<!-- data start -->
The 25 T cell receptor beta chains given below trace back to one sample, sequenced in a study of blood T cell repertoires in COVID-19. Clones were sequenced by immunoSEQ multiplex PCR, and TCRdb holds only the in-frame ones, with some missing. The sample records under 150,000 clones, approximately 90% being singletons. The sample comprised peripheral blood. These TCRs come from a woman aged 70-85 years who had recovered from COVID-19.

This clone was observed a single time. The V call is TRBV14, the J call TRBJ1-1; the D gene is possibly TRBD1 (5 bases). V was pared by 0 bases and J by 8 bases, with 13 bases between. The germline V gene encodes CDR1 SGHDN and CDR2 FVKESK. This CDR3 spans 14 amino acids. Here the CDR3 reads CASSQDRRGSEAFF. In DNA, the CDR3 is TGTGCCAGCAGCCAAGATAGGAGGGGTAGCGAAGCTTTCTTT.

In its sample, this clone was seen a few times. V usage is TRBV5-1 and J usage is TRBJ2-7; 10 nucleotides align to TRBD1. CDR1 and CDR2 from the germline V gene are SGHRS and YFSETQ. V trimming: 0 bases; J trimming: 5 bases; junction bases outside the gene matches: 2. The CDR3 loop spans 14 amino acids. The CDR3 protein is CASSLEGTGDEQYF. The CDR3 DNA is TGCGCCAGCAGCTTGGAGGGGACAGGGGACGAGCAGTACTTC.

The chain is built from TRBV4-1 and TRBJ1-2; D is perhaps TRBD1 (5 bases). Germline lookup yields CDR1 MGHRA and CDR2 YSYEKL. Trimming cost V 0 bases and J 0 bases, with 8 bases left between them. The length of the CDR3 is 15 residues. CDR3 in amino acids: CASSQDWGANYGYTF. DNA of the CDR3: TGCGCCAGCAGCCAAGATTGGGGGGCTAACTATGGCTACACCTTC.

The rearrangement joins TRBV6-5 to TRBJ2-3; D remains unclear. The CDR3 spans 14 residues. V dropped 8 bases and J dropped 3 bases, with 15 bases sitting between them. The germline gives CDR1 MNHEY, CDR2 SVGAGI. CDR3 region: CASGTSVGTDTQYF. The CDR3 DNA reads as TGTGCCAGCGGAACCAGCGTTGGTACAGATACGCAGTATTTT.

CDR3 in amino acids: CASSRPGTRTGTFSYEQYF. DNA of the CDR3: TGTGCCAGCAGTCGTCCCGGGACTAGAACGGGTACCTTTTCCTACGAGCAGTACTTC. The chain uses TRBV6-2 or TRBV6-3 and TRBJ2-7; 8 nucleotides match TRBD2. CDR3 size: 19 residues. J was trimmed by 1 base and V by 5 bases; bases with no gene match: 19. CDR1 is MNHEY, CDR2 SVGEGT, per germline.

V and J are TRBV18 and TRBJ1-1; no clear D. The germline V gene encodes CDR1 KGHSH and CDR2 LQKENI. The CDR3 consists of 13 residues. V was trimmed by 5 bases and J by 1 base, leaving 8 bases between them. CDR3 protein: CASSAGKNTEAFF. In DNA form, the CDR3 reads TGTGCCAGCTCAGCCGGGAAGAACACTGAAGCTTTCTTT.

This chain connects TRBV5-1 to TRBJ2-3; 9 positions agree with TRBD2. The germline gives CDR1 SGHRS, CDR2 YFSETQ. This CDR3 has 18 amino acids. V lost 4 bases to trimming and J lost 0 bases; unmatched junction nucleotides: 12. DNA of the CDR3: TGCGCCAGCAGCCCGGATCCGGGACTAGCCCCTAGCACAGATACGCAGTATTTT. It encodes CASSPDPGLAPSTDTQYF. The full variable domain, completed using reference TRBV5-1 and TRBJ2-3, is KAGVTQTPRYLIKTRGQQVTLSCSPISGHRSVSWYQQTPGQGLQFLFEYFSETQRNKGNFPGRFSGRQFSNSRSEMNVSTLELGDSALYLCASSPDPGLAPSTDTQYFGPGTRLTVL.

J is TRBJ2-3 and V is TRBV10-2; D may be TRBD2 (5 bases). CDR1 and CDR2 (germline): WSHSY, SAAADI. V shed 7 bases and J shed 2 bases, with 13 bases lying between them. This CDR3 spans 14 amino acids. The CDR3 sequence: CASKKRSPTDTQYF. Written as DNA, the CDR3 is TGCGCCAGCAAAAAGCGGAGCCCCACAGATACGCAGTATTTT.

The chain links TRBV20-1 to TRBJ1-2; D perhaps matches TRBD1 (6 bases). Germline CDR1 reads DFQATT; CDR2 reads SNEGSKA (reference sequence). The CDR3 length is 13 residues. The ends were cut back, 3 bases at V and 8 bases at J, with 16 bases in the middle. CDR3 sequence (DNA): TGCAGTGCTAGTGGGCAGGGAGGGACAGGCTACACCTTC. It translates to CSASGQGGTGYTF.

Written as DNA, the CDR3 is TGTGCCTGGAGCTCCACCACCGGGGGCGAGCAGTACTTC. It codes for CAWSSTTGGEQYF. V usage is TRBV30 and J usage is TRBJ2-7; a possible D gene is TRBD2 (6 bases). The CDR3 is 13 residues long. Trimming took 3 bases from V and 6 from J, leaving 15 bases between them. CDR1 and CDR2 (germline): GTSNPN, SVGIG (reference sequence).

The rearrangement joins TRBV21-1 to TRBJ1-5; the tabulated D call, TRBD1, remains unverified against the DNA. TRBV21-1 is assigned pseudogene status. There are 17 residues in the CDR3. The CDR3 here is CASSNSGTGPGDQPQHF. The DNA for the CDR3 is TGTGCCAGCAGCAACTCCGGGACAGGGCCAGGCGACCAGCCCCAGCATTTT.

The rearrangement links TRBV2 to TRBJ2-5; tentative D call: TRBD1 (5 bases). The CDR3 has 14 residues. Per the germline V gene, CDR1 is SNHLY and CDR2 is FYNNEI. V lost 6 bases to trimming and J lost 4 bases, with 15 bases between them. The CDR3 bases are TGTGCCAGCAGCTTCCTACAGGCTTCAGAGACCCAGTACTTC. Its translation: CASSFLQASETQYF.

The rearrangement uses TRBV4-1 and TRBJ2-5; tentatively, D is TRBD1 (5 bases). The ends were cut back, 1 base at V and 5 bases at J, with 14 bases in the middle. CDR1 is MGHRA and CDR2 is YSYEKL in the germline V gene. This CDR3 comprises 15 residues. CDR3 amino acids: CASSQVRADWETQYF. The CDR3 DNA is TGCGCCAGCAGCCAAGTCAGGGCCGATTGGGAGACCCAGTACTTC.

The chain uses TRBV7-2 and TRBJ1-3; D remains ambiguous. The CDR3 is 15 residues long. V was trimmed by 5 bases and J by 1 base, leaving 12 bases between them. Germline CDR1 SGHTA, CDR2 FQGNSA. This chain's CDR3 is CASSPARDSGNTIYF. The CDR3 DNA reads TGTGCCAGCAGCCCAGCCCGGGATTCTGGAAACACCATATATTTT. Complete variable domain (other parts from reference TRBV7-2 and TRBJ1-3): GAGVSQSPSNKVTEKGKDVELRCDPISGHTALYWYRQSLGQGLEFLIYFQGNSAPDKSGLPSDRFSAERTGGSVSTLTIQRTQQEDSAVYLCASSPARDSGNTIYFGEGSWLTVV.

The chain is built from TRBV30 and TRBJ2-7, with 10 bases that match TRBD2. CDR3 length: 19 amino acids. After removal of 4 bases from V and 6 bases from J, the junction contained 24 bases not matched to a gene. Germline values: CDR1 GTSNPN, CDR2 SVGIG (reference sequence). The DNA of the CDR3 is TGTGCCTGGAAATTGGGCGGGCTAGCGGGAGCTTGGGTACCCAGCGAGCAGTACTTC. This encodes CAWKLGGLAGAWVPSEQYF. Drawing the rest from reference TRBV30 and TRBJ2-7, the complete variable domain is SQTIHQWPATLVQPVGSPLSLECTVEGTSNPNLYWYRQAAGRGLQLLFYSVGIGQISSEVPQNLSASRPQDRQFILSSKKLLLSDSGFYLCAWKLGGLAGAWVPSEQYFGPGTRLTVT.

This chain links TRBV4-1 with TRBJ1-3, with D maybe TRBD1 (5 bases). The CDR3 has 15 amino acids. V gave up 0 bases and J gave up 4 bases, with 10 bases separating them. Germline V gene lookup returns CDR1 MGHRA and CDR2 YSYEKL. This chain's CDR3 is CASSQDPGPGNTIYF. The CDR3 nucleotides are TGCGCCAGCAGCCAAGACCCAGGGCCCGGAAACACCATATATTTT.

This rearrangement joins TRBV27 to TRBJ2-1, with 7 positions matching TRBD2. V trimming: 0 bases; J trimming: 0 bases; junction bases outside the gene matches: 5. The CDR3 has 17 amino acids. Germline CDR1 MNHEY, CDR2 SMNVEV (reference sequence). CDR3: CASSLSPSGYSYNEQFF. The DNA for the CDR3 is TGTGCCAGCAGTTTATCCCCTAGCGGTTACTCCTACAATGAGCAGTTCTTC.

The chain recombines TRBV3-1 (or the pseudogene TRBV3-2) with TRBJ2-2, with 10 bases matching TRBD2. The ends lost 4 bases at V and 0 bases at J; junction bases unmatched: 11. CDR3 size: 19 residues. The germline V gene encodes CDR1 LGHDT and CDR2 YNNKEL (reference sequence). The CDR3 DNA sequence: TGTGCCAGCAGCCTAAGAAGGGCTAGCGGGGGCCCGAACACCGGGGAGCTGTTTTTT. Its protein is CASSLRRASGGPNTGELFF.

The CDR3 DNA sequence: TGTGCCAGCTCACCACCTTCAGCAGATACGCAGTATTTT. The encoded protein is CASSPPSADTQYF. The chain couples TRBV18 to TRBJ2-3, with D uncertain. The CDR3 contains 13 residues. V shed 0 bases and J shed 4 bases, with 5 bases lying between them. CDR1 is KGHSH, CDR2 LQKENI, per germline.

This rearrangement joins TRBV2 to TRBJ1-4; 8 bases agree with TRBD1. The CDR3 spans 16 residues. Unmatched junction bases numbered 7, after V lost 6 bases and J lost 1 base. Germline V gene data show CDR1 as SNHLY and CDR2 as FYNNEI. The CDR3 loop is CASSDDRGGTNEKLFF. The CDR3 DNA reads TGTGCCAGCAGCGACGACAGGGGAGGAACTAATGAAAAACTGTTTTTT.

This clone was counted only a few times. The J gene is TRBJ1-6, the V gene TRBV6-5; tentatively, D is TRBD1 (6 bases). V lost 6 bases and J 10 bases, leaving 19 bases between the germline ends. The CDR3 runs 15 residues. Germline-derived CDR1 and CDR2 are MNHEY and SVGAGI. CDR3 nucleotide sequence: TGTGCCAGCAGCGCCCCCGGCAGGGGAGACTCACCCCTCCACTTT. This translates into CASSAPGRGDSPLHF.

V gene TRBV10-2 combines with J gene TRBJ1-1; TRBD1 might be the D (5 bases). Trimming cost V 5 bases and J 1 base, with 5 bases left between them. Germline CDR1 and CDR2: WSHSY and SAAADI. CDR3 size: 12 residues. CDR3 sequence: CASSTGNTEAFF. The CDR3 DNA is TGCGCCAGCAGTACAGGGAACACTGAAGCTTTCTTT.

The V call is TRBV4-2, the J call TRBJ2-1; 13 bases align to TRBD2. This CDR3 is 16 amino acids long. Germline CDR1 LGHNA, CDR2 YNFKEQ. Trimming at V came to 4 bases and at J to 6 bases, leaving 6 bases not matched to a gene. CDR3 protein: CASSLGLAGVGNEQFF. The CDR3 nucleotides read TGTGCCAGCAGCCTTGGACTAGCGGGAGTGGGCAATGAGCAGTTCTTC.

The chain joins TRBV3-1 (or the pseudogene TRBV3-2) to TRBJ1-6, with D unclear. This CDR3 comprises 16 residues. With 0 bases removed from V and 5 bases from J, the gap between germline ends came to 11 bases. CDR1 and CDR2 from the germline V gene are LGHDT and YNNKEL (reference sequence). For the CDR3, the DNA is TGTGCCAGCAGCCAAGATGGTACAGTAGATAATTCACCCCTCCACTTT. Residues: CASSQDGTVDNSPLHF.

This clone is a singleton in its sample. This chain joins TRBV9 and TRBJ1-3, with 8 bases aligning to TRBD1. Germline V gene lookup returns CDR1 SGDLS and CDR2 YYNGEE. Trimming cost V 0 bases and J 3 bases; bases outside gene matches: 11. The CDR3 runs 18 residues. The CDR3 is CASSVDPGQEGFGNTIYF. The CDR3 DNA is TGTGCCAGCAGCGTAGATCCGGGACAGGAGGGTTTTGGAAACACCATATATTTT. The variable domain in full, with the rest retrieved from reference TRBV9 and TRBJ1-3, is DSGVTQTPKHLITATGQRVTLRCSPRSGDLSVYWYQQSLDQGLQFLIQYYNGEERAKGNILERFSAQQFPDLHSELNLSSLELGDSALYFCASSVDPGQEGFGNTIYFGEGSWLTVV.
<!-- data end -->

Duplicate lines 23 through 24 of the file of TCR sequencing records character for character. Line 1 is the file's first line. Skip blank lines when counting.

V gene TRBV10-2 combines with J gene TRBJ1-1; TRBD1 might be the D (5 bases). Trimming cost V 5 bases and J 1 base, with 5 bases left between them. Germline CDR1 and CDR2: WSHSY and SAAADI. CDR3 size: 12 residues. CDR3 sequence: CASSTGNTEAFF. The CDR3 DNA is TGCGCCAGCAGTACAGGGAACACTGAAGCTTTCTTT.

The V call is TRBV4-2, the J call TRBJ2-1; 13 bases align to TRBD2. This CDR3 is 16 amino acids long. Germline CDR1 LGHNA, CDR2 YNFKEQ. Trimming at V came to 4 bases and at J to 6 bases, leaving 6 bases not matched to a gene. CDR3 protein: CASSLGLAGVGNEQFF. The CDR3 nucleotides read TGTGCCAGCAGCCTTGGACTAGCGGGAGTGGGCAATGAGCAGTTCTTC.